As part of its continuing research efforts in the field of oxygen management, Nomacorc has been working with a number of research partners around the world. The complementary expertise of these partners has helped Nomacorc gain a better understanding of many topics, including wine phenolics, oxidation chemistry, wine aroma chemistry, wine metabolomics, applied enology, and sensory science. Here’s a conversation with one of these partners, Dominik Durner, professor at DLR Rheinpfalz’s Weincampus Neustadt, in Germany, who has been heading a project on the effects of oxygen on red wines at various stages of winemaking.
Can you give us an overview of the research projects you’ve been working on with Nomacorc?
It’s about the understanding of oxygen changes in red wines, and about controlling these changes. We have a lot of chemistry on paper about this, but there is still a huge need for understanding of how to control oxygen-induced reactions. There is certainly something like an oxygen sweet spot in winemaking, and we need to find out which wine needs which amount of oxygen under specific circumstances.
Can you describe the experiments you’re running to find this out?
We are running experiments with various oxygenation regimes in juice, during alcoholic fermentation, after alcoholic fermentation, after malolactic fermentation, and after bottling, with the use of different closures. So we have the whole process of winemaking, and storage afterwards, to work on variations in oxygen ingress. We also work with different grape varieties and run different winemaking operations—like different maceration times or cold soaks—and we try to combine them with various oxygen regimens.
How far along are you with this project?
We started the collaboration with Nomacorc in 2011. Around that time, we also got two liquid chromatography mass spectrometry machines, which we use to find out which substances increase or decrease in the wine with exposure to oxygen. Now, we’re trying to quantify. When we started, it was a 1-year project that was 100 percent funded by Nomacorc, and after that it became a governmental project with 90 percent public funding and 10 percent coming from the industry. It’s now a four-year project that will go on until 2016.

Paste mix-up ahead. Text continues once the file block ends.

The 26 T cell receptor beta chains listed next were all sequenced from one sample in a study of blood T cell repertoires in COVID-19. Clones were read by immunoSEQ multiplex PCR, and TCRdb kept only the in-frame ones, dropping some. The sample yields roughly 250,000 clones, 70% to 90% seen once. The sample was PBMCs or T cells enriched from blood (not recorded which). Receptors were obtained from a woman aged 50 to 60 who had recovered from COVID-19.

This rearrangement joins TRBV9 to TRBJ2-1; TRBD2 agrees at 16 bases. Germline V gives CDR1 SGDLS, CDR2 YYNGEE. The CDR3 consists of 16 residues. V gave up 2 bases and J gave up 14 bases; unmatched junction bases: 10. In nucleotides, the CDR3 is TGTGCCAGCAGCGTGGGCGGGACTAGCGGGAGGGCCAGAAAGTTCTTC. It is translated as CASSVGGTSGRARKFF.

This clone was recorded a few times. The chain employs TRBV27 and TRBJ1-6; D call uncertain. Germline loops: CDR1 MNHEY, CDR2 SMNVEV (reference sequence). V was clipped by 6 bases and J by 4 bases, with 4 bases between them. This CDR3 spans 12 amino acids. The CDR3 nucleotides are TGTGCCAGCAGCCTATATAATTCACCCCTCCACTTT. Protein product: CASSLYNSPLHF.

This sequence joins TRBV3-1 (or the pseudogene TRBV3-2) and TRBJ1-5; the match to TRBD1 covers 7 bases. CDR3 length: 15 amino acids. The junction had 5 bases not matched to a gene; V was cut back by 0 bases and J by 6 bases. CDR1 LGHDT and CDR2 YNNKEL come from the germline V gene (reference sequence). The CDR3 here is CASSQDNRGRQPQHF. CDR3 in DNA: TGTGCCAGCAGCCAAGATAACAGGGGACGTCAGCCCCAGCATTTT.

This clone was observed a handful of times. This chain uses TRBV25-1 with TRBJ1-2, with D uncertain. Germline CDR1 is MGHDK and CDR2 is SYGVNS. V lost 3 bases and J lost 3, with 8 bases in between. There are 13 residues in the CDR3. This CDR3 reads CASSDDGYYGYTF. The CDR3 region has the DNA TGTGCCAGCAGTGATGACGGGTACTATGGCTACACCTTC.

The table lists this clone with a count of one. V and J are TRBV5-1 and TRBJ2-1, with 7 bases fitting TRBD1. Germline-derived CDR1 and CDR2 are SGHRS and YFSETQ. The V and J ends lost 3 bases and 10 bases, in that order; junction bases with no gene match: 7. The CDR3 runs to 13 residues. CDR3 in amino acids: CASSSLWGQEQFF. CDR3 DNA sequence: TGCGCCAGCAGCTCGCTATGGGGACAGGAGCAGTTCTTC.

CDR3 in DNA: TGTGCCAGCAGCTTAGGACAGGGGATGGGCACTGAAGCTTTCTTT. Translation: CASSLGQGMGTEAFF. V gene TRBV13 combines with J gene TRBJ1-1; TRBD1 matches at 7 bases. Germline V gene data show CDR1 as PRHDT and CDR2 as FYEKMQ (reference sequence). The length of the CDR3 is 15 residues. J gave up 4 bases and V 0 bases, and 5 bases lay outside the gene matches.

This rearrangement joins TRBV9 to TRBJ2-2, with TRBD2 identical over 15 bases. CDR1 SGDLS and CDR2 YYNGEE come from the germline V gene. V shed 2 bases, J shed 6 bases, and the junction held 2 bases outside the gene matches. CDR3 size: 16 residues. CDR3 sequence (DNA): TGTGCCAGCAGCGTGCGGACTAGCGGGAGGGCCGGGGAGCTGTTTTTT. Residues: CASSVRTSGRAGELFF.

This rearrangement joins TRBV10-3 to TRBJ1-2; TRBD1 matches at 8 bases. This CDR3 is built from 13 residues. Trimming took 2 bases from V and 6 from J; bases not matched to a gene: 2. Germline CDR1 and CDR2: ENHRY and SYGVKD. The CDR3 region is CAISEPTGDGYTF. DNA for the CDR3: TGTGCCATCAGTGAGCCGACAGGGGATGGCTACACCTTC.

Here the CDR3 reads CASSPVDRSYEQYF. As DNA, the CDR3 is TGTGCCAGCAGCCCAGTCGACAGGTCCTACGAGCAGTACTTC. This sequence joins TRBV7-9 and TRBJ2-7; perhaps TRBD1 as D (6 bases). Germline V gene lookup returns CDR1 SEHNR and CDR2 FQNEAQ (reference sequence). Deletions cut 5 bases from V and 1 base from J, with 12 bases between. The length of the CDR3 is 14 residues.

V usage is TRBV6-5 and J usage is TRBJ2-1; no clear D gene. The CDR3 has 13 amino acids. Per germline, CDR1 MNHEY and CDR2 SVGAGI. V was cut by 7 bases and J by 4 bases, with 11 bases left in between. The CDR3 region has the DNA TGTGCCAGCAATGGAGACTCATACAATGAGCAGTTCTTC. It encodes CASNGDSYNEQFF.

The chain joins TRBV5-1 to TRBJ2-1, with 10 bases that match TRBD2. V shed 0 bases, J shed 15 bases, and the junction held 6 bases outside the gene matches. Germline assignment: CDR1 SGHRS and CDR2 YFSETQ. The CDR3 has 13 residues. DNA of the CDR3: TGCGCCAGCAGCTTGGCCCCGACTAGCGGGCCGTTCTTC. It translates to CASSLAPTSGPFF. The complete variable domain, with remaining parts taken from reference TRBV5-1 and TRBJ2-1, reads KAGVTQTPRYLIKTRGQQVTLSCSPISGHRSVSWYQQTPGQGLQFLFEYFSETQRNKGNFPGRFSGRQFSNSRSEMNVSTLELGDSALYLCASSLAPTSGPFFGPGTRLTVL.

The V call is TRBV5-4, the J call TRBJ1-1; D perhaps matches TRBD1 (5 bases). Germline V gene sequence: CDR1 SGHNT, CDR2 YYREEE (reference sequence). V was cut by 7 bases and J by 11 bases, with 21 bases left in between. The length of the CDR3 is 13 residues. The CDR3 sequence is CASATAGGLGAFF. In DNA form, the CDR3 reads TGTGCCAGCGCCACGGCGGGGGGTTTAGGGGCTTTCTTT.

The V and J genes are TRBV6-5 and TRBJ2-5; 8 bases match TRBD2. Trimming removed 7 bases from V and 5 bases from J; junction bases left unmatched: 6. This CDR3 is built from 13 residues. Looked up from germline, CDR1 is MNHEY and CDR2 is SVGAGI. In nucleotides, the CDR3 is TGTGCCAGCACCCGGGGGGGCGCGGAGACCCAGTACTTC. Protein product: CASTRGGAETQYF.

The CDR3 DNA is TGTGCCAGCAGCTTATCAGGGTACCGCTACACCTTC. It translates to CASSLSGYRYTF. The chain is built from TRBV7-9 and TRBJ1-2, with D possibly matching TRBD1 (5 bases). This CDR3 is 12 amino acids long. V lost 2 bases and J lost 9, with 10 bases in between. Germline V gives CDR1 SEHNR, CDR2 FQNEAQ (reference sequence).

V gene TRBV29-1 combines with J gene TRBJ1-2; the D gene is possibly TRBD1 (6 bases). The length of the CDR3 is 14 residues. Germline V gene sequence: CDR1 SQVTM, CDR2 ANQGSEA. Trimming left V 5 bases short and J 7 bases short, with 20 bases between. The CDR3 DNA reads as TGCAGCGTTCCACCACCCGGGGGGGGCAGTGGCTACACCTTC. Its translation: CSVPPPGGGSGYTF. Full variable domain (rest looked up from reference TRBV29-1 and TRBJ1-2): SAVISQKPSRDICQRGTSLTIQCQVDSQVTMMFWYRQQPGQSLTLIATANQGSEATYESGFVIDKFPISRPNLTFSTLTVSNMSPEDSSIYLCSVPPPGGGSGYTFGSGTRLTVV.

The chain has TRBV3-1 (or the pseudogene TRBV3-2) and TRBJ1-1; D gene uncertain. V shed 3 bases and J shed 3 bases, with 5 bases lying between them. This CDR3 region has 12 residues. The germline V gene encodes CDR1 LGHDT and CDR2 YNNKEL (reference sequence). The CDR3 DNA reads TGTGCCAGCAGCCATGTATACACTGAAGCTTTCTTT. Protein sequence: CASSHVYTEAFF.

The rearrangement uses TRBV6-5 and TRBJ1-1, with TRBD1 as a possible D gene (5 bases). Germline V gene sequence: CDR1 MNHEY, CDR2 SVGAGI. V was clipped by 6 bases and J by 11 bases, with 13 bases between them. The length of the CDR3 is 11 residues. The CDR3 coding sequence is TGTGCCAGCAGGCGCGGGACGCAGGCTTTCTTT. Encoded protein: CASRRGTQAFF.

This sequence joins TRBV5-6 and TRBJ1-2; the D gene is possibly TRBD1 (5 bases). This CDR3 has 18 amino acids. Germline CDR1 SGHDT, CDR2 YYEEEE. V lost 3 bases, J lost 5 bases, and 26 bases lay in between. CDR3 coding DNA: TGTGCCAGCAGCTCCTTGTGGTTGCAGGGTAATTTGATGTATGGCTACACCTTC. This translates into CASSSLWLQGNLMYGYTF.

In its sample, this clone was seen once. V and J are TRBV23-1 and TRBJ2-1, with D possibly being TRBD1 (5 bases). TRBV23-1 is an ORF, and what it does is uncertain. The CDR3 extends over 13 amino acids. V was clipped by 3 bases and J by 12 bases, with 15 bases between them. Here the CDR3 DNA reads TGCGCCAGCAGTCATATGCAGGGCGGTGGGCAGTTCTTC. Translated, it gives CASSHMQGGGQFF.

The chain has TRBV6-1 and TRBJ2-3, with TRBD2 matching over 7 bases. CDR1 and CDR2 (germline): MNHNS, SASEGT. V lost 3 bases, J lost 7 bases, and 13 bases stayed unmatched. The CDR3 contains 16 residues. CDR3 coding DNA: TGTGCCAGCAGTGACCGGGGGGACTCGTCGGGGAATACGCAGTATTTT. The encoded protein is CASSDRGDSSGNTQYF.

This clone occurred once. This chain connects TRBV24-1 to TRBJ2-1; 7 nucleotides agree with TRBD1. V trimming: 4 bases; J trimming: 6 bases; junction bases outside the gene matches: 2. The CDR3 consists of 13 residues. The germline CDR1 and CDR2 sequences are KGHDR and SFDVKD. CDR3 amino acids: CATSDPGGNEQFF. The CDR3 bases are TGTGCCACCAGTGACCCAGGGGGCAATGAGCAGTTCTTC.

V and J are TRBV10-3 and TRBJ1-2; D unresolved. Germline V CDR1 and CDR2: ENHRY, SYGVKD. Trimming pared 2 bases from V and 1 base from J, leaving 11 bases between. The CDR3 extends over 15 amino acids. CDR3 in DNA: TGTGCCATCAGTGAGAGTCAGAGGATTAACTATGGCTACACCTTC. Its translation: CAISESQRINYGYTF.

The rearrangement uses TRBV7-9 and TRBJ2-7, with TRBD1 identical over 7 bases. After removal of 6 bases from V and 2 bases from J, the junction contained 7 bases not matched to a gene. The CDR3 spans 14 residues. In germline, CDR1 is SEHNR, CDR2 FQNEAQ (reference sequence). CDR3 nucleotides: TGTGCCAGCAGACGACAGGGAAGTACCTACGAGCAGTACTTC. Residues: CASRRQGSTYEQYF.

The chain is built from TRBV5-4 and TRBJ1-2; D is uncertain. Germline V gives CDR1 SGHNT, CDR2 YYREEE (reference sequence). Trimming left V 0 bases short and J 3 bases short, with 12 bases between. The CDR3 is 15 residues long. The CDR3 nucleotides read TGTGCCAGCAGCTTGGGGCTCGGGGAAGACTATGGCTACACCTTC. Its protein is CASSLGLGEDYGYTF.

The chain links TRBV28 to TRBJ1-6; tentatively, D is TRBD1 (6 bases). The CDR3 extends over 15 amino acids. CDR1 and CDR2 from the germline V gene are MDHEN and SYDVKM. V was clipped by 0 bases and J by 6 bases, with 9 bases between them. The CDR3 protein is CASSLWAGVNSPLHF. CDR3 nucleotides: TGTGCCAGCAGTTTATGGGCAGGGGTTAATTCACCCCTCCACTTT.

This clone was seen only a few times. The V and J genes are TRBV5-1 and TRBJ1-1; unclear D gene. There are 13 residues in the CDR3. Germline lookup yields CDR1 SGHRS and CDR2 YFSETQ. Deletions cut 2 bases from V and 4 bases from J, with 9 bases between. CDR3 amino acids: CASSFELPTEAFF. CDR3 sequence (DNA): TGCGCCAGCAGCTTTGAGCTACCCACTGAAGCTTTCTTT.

Are there any specific substances that are more significantly affected, from what you’ve seen?
We are mainly focusing on the phenolic profiles. We are notably looking at changes in the sensory profile, and how they correlate with changes in the phenolic profile.
The focus is often on risks or potential problems, but I imagine you’ve also seen positive aspects of exposure to oxygen?
There are many positive effects of oxygen on red wines: high color intensity and color stability, softer tannins and less reductive notes—or no reductive notes at all.
Have there been any surprising results at this point?
Many surprises. For example, it looks like too much oxygen at the early stages of alcoholic fermentation could result in an excessive growth of yeast population that is bigger than the available nutritional capacity of the must, which results in an increasing risk of H2S development. Vice versa, if the oxygen is introduced late in wines that have been elaborated under reductive conditions, it can be detrimental for color and longevity. We definitely need to find the right time and right amount for introducing oxygen during winemaking and after bottling.
These observations reveal a paradox: We would tend to think that if a wine has received only little oxygen in the early stages of winemaking, it would need more oxygen afterwards—after bottling, for instance. Or wines with high oxygen ingress during winemaking would need less oxygen during storage. But it looks like it’s the other way around. When we have wines that have high content of polymerized tannin-anthocyanin structures from oxygen exposure during winemaking, they perform better under more permeable closures, like the Select Series 500 or 700 from Nomacorc. They need small amounts of oxygen over the long term. If they are under tight closures, the wines feel very closed, on a sensory level, and the tannins don’t show well. So if we’re using micro-oxygenation, for instance, we should avoid reductive closures.
That could seem a bit counterintuitive. Can you give an example of how that works?
If you have a wine that is made very reductively, whether white or red, the wines will have precursors for creating acetaldehyde. If you store these wines with a permeable closure, then acetaldehyde will have a greater tendency to form, which can result in oxidative aromas or fast decreasing SO2 levels. Reductive winemaking entails being reductive from the beginning to the bottle. Vice versa, if you’ve allowed oxygen to come into contact with your young wine, you may use a closure that will allow continued contact with oxygen.
Find out more about Nomacorc’s research partners around the world here.
Photo Credit: Wine Folly